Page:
Road Trips – they’re either the best or worst thing you’ve got planned. There are a few different types of road trips that are based on several variables: duration of the trip, how many people are with you, the distance traveled, and how many stops you plan to make.
Recently, I traveled from Eau Claire, Wisconsin to Fort Myers, Florida. The purpose of the trip was to bring a van full of weights to my home in Florida. Because of traveling alone and wanting to get back home as soon as possible, I drove non-stop (other than fueling up). This differed greatly from a road trip I took previously this month where Liza and I traveled with some friends to and from North Carolina, where we stopped numerous times.
Every trip is a bit different. Some are fun and some are mandatory, but regardless, I’m here to dive into what I find makes the trip go more smoothly. A road trip is an easy time to put your health on the backburner, so here are some tips to stay active during those long rides in the car.
This concept can be applied to most things in life. Preparation is key to the success of your road trip. Not necessarily related to your fitness, but important nonetheless: make sure your vehicle is well-maintained and ready for the trip, bring cash, prepare podcasts or other entertainment, map your route, etc. These are all things to make your trip, logistically, go smoothly.
Now, on to the fitness-related items. Be sure to pack decent food. You want to avoid stopping every several hours for fast food – the cumulative effect may take a toll on you. I like to plan healthy snacks and bring a cooler full of sandwiches. With sustainable snacks, you can make a pit stop every now and then to have a picnic or eat in the car and maximize your distance traveled in the day.
Drink water. You don’t have to hammer a huge drink and then stop to pee every 45 minutes, but you should sip water continuously to stay hydrated. It’s easy to live off coffee or soda, but I would encourage you to drink H2O as well.
Bring some exercise equipment if you like. It’s pretty easy to throw a kettlebell, dumbbell, or a resistance band into the back of your vehicle. Keep in mind, you don’t need equipment to get a workout in, but if possible, you should plan on getting some blood flowing throughout the trip.
Staying moving is an important part of human survival – road trips are no different. Take advantage of stopping for gas or at a rest stop to get some movement/exercise in. Taking a few minutes to do a short HIIT workout at the gas pump will get some blood flowing in the otherwise-stagnant activity of road tripping.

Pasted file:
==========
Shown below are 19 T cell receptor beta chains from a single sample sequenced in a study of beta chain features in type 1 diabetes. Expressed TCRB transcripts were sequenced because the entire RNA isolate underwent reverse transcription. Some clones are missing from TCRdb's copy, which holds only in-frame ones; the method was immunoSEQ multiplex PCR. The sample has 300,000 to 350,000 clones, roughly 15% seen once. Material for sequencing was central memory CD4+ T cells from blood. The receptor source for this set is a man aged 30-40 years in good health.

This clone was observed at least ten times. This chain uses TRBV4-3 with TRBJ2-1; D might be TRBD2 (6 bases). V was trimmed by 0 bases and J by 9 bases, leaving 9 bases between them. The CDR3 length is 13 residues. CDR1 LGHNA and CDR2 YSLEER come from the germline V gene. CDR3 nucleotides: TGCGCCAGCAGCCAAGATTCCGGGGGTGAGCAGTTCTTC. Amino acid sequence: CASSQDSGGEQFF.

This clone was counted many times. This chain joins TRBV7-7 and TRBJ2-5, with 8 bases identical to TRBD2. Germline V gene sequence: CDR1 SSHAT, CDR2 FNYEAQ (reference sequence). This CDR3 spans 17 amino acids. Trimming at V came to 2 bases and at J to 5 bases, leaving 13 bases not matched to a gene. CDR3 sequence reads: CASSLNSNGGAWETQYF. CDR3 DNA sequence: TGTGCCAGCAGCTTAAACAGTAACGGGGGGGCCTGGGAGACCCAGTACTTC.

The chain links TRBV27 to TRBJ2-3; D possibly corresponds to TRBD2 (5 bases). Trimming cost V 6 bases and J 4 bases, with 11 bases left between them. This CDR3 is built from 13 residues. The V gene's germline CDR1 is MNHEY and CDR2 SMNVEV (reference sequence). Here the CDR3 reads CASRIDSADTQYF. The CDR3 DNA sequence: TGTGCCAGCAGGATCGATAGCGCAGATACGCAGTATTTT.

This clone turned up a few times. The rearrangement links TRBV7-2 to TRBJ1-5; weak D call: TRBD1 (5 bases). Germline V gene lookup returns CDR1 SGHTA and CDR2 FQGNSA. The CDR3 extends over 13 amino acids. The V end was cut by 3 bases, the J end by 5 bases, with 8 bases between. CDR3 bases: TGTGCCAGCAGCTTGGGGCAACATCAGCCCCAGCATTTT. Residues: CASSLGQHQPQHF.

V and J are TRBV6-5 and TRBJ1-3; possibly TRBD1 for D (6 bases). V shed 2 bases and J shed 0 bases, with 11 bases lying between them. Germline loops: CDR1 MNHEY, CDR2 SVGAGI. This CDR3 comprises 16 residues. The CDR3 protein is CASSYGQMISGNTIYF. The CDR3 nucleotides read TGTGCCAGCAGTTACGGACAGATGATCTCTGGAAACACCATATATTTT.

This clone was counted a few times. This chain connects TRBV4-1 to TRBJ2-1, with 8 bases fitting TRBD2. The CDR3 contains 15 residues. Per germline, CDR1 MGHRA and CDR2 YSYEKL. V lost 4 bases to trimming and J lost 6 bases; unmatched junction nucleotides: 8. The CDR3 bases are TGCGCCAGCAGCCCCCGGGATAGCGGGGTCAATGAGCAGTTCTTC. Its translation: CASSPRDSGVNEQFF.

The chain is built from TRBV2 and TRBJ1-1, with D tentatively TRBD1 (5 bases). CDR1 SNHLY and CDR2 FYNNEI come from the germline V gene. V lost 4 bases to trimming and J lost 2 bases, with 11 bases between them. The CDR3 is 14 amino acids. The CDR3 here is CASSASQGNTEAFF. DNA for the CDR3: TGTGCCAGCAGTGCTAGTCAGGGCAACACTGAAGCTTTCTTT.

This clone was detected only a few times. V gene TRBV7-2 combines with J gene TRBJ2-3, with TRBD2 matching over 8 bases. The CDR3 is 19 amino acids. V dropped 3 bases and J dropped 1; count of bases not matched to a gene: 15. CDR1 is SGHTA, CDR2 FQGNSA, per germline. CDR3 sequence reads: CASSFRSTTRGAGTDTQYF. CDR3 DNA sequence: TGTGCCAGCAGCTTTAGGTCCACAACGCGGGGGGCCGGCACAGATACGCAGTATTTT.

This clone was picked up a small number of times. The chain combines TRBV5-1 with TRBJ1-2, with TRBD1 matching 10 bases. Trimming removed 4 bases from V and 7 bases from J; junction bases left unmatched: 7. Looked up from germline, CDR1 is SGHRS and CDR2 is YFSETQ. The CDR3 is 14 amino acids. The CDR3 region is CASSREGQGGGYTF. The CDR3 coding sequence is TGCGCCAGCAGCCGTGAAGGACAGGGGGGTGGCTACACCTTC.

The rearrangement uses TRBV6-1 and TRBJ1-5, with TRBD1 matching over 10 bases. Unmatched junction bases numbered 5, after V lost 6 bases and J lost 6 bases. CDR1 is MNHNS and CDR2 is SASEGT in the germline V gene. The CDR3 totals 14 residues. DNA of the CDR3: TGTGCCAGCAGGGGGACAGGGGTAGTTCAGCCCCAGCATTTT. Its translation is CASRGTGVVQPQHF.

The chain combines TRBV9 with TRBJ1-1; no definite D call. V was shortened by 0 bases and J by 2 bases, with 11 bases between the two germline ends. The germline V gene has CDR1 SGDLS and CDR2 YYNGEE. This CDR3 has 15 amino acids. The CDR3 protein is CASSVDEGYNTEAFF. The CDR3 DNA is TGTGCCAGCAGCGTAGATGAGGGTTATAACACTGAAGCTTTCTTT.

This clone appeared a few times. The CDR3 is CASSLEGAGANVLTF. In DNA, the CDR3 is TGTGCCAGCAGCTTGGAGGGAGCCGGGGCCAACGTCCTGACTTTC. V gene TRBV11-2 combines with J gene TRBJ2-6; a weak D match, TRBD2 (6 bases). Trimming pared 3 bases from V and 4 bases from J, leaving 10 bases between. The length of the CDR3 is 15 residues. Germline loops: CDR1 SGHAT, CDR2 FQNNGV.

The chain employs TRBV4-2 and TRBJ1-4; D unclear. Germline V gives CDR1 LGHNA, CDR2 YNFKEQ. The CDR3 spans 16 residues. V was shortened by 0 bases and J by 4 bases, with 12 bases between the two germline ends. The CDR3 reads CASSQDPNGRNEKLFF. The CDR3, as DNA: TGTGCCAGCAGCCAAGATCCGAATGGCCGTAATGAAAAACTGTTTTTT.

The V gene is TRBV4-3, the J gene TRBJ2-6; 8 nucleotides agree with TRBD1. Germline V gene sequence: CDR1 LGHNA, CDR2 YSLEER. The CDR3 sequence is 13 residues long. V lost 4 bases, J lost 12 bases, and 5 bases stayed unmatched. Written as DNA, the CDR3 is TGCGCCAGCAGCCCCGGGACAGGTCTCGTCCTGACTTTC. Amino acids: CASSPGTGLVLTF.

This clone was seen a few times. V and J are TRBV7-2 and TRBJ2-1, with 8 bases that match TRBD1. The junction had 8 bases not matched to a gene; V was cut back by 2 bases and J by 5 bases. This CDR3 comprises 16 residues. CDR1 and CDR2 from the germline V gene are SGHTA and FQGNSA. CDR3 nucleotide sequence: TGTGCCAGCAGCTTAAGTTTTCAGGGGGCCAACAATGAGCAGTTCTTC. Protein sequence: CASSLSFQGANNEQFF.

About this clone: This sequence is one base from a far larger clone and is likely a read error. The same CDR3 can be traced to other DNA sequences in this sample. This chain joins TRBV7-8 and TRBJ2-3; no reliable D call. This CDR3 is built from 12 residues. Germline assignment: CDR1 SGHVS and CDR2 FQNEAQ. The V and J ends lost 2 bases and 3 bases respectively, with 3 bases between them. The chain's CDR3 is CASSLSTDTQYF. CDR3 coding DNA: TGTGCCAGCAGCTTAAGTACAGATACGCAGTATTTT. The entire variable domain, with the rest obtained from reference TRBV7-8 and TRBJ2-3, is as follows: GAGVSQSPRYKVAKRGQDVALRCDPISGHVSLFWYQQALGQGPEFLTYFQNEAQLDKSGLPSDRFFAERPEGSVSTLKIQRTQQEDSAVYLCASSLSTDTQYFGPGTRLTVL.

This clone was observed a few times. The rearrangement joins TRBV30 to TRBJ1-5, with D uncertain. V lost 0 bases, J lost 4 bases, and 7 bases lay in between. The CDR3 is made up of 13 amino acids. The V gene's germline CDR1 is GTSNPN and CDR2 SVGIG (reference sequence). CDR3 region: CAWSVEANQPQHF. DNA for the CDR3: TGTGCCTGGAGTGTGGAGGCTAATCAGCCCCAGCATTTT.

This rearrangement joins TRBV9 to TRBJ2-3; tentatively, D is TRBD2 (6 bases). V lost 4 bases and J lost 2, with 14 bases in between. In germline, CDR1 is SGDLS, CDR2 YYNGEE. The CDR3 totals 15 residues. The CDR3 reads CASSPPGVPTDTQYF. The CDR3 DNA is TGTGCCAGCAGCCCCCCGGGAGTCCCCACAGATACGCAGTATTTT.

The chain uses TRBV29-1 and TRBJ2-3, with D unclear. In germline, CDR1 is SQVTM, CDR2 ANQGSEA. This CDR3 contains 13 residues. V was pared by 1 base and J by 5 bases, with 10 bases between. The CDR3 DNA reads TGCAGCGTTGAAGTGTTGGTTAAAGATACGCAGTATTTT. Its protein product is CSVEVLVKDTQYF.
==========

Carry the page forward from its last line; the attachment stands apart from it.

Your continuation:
In my most recent road trip, I would fill up at a gas station, park my car somewhere safe and go for a short jog. 2-3,000 steps was my goal every time I stopped. This enabled me to get to my goal of 10k steps on the day and it refreshed me for another four hours in the car. I think this helped to keep me awake, alert, and mentally-sane during my 23 hour drive.
Stress can creep up on you or smack you in the face on a road trip. Stress definitely serves a primal purpose in our survival, but sometimes, it’s unnecessary. If you made a wrong turn, don’t get stressed. Simply reroute and get back on the road. If you forgot something at home, buy it when you get to your destination. There are very few problems that can’t be solved, so keep that in mind before you fly off the handle. Stressing during a road trip only makes you (and your car-mates) more miserable during what can be a very fun time.
I’ve spent a lot of time in the car this month. As a road warrior, I choose to road trip how I want. I don’t want the fate of the trip being decided on my lack of preparation. I enjoy taking a well-planned trip and seeing the sights along the way to my destination. It is very important to keep your health in mind during a road trip so that the trip doesn’t take too long to recover from.
If you have any tips or tricks to share with us, we would love to hear from you in a comment below.
Until next time, travel safe and stay moving!